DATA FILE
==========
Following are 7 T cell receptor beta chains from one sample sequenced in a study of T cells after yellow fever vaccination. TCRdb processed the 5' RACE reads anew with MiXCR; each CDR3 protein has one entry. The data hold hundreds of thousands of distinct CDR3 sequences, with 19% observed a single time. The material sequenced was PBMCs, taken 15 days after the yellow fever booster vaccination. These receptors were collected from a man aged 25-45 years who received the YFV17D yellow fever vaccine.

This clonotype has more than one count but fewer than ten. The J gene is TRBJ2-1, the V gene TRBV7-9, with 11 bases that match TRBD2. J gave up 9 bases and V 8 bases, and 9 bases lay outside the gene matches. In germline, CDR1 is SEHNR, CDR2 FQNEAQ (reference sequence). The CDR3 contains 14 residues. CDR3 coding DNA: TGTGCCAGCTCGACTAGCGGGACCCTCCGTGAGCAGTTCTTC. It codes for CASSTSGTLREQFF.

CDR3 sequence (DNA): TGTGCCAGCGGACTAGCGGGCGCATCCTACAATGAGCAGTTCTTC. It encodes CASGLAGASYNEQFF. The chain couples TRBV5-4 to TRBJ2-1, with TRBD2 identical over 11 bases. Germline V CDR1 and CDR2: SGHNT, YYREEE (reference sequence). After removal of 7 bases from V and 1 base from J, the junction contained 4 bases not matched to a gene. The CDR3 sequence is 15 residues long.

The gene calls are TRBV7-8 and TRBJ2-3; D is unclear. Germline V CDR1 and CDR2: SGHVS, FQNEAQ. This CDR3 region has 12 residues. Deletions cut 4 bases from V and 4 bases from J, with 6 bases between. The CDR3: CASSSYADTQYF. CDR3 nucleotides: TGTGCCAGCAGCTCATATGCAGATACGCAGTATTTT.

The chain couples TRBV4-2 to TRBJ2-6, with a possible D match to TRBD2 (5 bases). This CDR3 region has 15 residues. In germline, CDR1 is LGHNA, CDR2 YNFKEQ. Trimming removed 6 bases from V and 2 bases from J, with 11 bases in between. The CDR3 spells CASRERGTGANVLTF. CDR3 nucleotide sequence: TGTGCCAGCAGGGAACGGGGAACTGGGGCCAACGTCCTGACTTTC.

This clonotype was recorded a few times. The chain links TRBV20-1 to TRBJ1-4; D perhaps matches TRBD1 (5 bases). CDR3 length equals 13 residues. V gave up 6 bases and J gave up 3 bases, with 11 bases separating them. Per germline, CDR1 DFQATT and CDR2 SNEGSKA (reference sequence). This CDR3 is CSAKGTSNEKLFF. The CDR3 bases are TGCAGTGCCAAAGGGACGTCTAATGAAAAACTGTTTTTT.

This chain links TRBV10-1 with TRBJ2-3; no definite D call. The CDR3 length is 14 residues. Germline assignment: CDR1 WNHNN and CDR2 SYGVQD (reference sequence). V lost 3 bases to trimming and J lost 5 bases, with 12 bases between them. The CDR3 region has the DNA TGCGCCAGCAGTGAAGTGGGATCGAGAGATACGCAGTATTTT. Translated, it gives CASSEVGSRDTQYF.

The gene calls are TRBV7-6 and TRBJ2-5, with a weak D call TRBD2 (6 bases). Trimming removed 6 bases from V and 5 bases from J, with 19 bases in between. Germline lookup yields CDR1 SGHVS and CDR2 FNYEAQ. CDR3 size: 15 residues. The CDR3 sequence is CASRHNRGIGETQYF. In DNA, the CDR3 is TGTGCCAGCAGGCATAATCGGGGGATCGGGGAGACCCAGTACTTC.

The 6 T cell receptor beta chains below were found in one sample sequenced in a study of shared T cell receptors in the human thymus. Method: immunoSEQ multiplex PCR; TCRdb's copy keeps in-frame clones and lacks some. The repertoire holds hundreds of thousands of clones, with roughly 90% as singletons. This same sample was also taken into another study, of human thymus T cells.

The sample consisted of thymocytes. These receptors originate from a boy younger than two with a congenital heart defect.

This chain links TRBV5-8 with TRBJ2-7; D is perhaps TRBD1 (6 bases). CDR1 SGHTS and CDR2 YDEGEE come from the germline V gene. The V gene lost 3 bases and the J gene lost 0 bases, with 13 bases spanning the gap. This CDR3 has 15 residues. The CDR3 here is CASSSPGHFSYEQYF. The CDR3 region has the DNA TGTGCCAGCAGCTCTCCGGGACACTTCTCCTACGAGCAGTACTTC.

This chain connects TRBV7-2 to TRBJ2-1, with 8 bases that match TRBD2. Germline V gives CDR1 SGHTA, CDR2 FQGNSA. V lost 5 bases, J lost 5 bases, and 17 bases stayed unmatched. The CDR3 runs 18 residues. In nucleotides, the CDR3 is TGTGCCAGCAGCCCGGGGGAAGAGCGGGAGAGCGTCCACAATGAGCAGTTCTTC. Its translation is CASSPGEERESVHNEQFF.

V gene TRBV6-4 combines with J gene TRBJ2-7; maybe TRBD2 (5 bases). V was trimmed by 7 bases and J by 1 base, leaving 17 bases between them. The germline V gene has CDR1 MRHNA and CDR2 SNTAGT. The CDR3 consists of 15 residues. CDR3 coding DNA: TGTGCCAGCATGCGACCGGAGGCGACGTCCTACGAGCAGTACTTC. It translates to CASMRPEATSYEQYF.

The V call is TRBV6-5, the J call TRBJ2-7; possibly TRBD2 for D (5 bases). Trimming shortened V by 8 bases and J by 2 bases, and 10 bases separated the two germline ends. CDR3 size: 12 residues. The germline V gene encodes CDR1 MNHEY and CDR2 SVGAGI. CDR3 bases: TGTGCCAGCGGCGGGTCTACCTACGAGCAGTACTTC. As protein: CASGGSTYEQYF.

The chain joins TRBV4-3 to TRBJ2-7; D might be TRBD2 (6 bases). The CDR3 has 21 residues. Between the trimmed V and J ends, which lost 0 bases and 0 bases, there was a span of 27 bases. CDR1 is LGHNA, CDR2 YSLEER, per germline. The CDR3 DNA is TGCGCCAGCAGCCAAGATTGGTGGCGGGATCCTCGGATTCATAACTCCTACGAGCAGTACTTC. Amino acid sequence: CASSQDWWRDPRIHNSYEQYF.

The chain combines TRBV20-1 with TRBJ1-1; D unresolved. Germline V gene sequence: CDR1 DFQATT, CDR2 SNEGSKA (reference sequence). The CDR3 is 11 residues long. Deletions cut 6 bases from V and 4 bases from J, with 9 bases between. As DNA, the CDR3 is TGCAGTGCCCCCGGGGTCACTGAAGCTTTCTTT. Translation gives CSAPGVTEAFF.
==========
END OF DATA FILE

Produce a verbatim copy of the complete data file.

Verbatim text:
Following are 7 T cell receptor beta chains from one sample sequenced in a study of T cells after yellow fever vaccination. TCRdb processed the 5' RACE reads anew with MiXCR; each CDR3 protein has one entry. The data hold hundreds of thousands of distinct CDR3 sequences, with 19% observed a single time. The material sequenced was PBMCs, taken 15 days after the yellow fever booster vaccination. These receptors were collected from a man aged 25-45 years who received the YFV17D yellow fever vaccine.

This clonotype has more than one count but fewer than ten. The J gene is TRBJ2-1, the V gene TRBV7-9, with 11 bases that match TRBD2. J gave up 9 bases and V 8 bases, and 9 bases lay outside the gene matches. In germline, CDR1 is SEHNR, CDR2 FQNEAQ (reference sequence). The CDR3 contains 14 residues. CDR3 coding DNA: TGTGCCAGCTCGACTAGCGGGACCCTCCGTGAGCAGTTCTTC. It codes for CASSTSGTLREQFF.

CDR3 sequence (DNA): TGTGCCAGCGGACTAGCGGGCGCATCCTACAATGAGCAGTTCTTC. It encodes CASGLAGASYNEQFF. The chain couples TRBV5-4 to TRBJ2-1, with TRBD2 identical over 11 bases. Germline V CDR1 and CDR2: SGHNT, YYREEE (reference sequence). After removal of 7 bases from V and 1 base from J, the junction contained 4 bases not matched to a gene. The CDR3 sequence is 15 residues long.

The gene calls are TRBV7-8 and TRBJ2-3; D is unclear. Germline V CDR1 and CDR2: SGHVS, FQNEAQ. This CDR3 region has 12 residues. Deletions cut 4 bases from V and 4 bases from J, with 6 bases between. The CDR3: CASSSYADTQYF. CDR3 nucleotides: TGTGCCAGCAGCTCATATGCAGATACGCAGTATTTT.

The chain couples TRBV4-2 to TRBJ2-6, with a possible D match to TRBD2 (5 bases). This CDR3 region has 15 residues. In germline, CDR1 is LGHNA, CDR2 YNFKEQ. Trimming removed 6 bases from V and 2 bases from J, with 11 bases in between. The CDR3 spells CASRERGTGANVLTF. CDR3 nucleotide sequence: TGTGCCAGCAGGGAACGGGGAACTGGGGCCAACGTCCTGACTTTC.

This clonotype was recorded a few times. The chain links TRBV20-1 to TRBJ1-4; D perhaps matches TRBD1 (5 bases). CDR3 length equals 13 residues. V gave up 6 bases and J gave up 3 bases, with 11 bases separating them. Per germline, CDR1 DFQATT and CDR2 SNEGSKA (reference sequence). This CDR3 is CSAKGTSNEKLFF. The CDR3 bases are TGCAGTGCCAAAGGGACGTCTAATGAAAAACTGTTTTTT.

This chain links TRBV10-1 with TRBJ2-3; no definite D call. The CDR3 length is 14 residues. Germline assignment: CDR1 WNHNN and CDR2 SYGVQD (reference sequence). V lost 3 bases to trimming and J lost 5 bases, with 12 bases between them. The CDR3 region has the DNA TGCGCCAGCAGTGAAGTGGGATCGAGAGATACGCAGTATTTT. Translated, it gives CASSEVGSRDTQYF.

The gene calls are TRBV7-6 and TRBJ2-5, with a weak D call TRBD2 (6 bases). Trimming removed 6 bases from V and 5 bases from J, with 19 bases in between. Germline lookup yields CDR1 SGHVS and CDR2 FNYEAQ. CDR3 size: 15 residues. The CDR3 sequence is CASRHNRGIGETQYF. In DNA, the CDR3 is TGTGCCAGCAGGCATAATCGGGGGATCGGGGAGACCCAGTACTTC.

The 6 T cell receptor beta chains below were found in one sample sequenced in a study of shared T cell receptors in the human thymus. Method: immunoSEQ multiplex PCR; TCRdb's copy keeps in-frame clones and lacks some. The repertoire holds hundreds of thousands of clones, with roughly 90% as singletons. This same sample was also taken into another study, of human thymus T cells.

The sample consisted of thymocytes. These receptors originate from a boy younger than two with a congenital heart defect.

This chain links TRBV5-8 with TRBJ2-7; D is perhaps TRBD1 (6 bases). CDR1 SGHTS and CDR2 YDEGEE come from the germline V gene. The V gene lost 3 bases and the J gene lost 0 bases, with 13 bases spanning the gap. This CDR3 has 15 residues. The CDR3 here is CASSSPGHFSYEQYF. The CDR3 region has the DNA TGTGCCAGCAGCTCTCCGGGACACTTCTCCTACGAGCAGTACTTC.

This chain connects TRBV7-2 to TRBJ2-1, with 8 bases that match TRBD2. Germline V gives CDR1 SGHTA, CDR2 FQGNSA. V lost 5 bases, J lost 5 bases, and 17 bases stayed unmatched. The CDR3 runs 18 residues. In nucleotides, the CDR3 is TGTGCCAGCAGCCCGGGGGAAGAGCGGGAGAGCGTCCACAATGAGCAGTTCTTC. Its translation is CASSPGEERESVHNEQFF.

V gene TRBV6-4 combines with J gene TRBJ2-7; maybe TRBD2 (5 bases). V was trimmed by 7 bases and J by 1 base, leaving 17 bases between them. The germline V gene has CDR1 MRHNA and CDR2 SNTAGT. The CDR3 consists of 15 residues. CDR3 coding DNA: TGTGCCAGCATGCGACCGGAGGCGACGTCCTACGAGCAGTACTTC. It translates to CASMRPEATSYEQYF.

The V call is TRBV6-5, the J call TRBJ2-7; possibly TRBD2 for D (5 bases). Trimming shortened V by 8 bases and J by 2 bases, and 10 bases separated the two germline ends. CDR3 size: 12 residues. The germline V gene encodes CDR1 MNHEY and CDR2 SVGAGI. CDR3 bases: TGTGCCAGCGGCGGGTCTACCTACGAGCAGTACTTC. As protein: CASGGSTYEQYF.

The chain joins TRBV4-3 to TRBJ2-7; D might be TRBD2 (6 bases). The CDR3 has 21 residues. Between the trimmed V and J ends, which lost 0 bases and 0 bases, there was a span of 27 bases. CDR1 is LGHNA, CDR2 YSLEER, per germline. The CDR3 DNA is TGCGCCAGCAGCCAAGATTGGTGGCGGGATCCTCGGATTCATAACTCCTACGAGCAGTACTTC. Amino acid sequence: CASSQDWWRDPRIHNSYEQYF.

The chain combines TRBV20-1 with TRBJ1-1; D unresolved. Germline V gene sequence: CDR1 DFQATT, CDR2 SNEGSKA (reference sequence). The CDR3 is 11 residues long. Deletions cut 6 bases from V and 4 bases from J, with 9 bases between. As DNA, the CDR3 is TGCAGTGCCCCCGGGGTCACTGAAGCTTTCTTT. Translation gives CSAPGVTEAFF.